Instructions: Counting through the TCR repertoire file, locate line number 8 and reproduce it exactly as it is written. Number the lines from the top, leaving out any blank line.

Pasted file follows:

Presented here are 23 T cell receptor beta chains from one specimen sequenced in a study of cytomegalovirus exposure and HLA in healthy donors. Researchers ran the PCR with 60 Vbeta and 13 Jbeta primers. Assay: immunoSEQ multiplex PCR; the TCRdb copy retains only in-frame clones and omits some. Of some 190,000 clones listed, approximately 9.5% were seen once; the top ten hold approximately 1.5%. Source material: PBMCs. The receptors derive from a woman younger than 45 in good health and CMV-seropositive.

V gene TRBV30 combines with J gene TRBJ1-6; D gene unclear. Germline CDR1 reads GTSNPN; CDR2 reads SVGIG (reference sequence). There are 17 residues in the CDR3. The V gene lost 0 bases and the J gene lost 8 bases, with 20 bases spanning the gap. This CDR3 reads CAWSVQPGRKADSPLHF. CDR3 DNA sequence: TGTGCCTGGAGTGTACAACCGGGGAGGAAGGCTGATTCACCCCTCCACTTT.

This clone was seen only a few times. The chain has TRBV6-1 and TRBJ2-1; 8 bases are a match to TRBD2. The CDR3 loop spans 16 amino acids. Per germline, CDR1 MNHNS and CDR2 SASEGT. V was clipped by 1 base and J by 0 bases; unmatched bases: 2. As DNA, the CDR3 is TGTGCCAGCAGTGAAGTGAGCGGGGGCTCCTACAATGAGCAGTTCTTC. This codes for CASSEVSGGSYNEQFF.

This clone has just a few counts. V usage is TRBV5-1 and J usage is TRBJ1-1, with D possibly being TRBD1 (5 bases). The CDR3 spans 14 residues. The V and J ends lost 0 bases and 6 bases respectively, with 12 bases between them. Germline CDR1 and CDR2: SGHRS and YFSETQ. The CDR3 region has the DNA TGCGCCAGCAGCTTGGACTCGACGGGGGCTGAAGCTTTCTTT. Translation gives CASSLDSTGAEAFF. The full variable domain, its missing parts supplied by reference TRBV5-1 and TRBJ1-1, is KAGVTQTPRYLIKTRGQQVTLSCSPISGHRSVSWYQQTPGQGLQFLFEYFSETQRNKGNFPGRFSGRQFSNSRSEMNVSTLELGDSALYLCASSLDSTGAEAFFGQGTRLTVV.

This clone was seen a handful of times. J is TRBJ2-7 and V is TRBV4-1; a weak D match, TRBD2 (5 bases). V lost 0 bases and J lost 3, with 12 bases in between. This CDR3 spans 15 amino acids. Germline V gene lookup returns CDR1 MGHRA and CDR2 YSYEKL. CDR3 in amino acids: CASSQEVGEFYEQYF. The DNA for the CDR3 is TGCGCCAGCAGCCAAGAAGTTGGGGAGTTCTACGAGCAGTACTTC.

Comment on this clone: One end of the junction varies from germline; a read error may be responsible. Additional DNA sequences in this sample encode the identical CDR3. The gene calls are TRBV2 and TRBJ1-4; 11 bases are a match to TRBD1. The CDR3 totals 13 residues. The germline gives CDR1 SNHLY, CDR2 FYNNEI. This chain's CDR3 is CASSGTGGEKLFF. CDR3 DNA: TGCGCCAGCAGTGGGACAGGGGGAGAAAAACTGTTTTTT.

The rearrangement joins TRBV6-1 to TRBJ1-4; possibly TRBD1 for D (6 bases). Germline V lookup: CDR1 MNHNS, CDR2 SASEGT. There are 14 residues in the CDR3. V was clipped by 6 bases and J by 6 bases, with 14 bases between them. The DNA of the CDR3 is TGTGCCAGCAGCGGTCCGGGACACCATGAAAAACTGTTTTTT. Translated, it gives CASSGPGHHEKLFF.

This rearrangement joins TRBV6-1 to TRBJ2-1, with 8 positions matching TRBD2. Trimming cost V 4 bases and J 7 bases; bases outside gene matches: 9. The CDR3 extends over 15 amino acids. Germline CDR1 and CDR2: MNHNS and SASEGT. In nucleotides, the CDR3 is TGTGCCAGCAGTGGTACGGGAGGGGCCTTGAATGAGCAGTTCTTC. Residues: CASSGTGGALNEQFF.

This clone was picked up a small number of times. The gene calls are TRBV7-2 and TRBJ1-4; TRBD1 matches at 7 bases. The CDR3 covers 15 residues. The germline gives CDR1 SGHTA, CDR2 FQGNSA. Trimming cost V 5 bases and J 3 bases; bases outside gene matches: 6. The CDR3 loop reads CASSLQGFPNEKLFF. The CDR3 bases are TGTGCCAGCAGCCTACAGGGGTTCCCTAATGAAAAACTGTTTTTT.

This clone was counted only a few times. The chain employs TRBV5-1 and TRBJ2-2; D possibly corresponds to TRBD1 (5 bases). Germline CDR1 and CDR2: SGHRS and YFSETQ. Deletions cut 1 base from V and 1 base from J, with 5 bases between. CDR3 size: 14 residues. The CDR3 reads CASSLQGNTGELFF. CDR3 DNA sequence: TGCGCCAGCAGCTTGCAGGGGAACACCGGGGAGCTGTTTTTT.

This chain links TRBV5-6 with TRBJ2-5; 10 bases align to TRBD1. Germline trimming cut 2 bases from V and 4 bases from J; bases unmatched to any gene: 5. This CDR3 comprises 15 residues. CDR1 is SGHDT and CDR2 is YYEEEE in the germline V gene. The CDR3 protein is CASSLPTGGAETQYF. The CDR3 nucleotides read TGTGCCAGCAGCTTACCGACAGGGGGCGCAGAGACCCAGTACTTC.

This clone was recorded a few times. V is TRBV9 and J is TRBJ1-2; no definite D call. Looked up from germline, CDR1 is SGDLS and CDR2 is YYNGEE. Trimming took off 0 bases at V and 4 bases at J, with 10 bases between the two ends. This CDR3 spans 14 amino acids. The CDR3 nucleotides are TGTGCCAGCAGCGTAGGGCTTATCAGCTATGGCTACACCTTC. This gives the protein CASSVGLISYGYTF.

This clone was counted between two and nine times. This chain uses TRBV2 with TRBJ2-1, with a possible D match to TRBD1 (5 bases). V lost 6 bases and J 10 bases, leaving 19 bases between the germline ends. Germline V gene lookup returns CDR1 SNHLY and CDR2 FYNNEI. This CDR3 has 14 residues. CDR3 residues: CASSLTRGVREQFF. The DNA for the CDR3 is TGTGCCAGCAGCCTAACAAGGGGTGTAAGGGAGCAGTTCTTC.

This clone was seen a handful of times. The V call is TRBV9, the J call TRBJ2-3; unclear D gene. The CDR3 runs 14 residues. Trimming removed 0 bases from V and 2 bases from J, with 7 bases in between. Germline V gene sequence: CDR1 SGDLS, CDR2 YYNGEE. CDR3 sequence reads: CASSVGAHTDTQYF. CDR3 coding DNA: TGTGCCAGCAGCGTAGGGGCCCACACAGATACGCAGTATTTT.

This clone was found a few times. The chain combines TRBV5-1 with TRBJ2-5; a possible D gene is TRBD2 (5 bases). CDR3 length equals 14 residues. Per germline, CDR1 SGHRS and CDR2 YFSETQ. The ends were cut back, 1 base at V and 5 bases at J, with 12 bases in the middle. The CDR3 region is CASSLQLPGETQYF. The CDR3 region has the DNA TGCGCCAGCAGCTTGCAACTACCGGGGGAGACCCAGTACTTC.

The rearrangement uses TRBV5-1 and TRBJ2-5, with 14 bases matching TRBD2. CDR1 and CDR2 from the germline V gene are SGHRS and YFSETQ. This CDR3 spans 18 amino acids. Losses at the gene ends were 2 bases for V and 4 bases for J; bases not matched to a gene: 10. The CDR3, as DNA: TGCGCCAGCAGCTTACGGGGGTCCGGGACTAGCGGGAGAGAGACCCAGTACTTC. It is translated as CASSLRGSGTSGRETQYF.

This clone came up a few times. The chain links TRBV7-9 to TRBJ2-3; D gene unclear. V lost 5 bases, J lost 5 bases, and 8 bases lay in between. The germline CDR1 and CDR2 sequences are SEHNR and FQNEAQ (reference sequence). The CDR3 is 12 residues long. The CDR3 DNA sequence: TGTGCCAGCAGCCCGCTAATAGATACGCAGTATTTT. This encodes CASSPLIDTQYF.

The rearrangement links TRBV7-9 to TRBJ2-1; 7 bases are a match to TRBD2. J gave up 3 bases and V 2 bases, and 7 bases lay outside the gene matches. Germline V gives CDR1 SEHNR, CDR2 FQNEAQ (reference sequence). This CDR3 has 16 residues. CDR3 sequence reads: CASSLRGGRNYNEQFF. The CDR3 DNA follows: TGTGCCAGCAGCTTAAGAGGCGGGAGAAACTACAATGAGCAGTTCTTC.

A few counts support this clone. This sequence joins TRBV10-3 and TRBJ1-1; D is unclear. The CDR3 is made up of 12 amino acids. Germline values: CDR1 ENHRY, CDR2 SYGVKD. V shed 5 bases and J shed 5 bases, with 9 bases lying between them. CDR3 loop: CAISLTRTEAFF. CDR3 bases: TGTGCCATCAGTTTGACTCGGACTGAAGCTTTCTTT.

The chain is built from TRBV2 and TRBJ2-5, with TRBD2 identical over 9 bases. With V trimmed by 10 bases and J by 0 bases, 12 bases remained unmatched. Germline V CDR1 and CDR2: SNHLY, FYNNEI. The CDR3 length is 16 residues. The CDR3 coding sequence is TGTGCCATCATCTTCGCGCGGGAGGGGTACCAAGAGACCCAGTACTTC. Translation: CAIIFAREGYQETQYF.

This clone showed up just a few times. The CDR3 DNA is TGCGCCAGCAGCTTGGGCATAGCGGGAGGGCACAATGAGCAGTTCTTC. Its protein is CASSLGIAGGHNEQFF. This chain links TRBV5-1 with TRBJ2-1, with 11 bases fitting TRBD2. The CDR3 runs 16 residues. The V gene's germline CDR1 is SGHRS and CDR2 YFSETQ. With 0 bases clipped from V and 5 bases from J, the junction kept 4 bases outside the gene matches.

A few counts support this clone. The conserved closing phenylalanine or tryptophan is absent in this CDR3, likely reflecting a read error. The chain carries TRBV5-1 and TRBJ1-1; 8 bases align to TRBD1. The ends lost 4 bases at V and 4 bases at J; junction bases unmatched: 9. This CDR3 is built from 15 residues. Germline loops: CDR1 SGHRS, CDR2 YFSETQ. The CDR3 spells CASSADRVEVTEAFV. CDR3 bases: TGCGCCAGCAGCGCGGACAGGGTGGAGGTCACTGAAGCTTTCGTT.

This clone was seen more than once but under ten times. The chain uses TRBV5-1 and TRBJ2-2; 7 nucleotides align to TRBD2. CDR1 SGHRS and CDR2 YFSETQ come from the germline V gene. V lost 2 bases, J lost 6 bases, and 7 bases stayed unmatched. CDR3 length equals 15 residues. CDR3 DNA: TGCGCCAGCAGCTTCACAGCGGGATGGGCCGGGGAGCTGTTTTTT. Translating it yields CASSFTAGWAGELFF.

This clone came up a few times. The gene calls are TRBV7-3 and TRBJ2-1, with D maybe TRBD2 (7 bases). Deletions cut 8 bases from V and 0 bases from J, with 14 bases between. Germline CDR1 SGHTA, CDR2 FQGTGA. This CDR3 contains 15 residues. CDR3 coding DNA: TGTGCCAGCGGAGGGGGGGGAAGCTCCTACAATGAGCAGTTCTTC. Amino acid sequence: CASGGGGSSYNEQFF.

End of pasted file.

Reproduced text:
This rearrangement joins TRBV6-1 to TRBJ2-1, with 8 positions matching TRBD2. Trimming cost V 4 bases and J 7 bases; bases outside gene matches: 9. The CDR3 extends over 15 amino acids. Germline CDR1 and CDR2: MNHNS and SASEGT. In nucleotides, the CDR3 is TGTGCCAGCAGTGGTACGGGAGGGGCCTTGAATGAGCAGTTCTTC. Residues: CASSGTGGALNEQFF.